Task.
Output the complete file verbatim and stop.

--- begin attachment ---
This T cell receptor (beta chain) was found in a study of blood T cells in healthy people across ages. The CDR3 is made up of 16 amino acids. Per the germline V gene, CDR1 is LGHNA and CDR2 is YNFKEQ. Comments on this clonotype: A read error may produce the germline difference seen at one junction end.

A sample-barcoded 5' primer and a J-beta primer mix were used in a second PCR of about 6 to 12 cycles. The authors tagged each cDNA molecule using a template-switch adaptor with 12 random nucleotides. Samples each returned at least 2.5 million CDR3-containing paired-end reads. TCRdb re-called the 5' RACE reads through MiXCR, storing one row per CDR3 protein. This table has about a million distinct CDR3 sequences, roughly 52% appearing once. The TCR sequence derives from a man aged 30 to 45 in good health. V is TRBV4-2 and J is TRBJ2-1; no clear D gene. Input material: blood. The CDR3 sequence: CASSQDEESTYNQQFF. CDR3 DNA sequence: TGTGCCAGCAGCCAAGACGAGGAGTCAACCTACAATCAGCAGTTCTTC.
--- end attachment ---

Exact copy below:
This T cell receptor (beta chain) was found in a study of blood T cells in healthy people across ages. The CDR3 is made up of 16 amino acids. Per the germline V gene, CDR1 is LGHNA and CDR2 is YNFKEQ. Comments on this clonotype: A read error may produce the germline difference seen at one junction end.

A sample-barcoded 5' primer and a J-beta primer mix were used in a second PCR of about 6 to 12 cycles. The authors tagged each cDNA molecule using a template-switch adaptor with 12 random nucleotides. Samples each returned at least 2.5 million CDR3-containing paired-end reads. TCRdb re-called the 5' RACE reads through MiXCR, storing one row per CDR3 protein. This table has about a million distinct CDR3 sequences, roughly 52% appearing once. The TCR sequence derives from a man aged 30 to 45 in good health. V is TRBV4-2 and J is TRBJ2-1; no clear D gene. Input material: blood. The CDR3 sequence: CASSQDEESTYNQQFF. CDR3 DNA sequence: TGTGCCAGCAGCCAAGACGAGGAGTCAACCTACAATCAGCAGTTCTTC.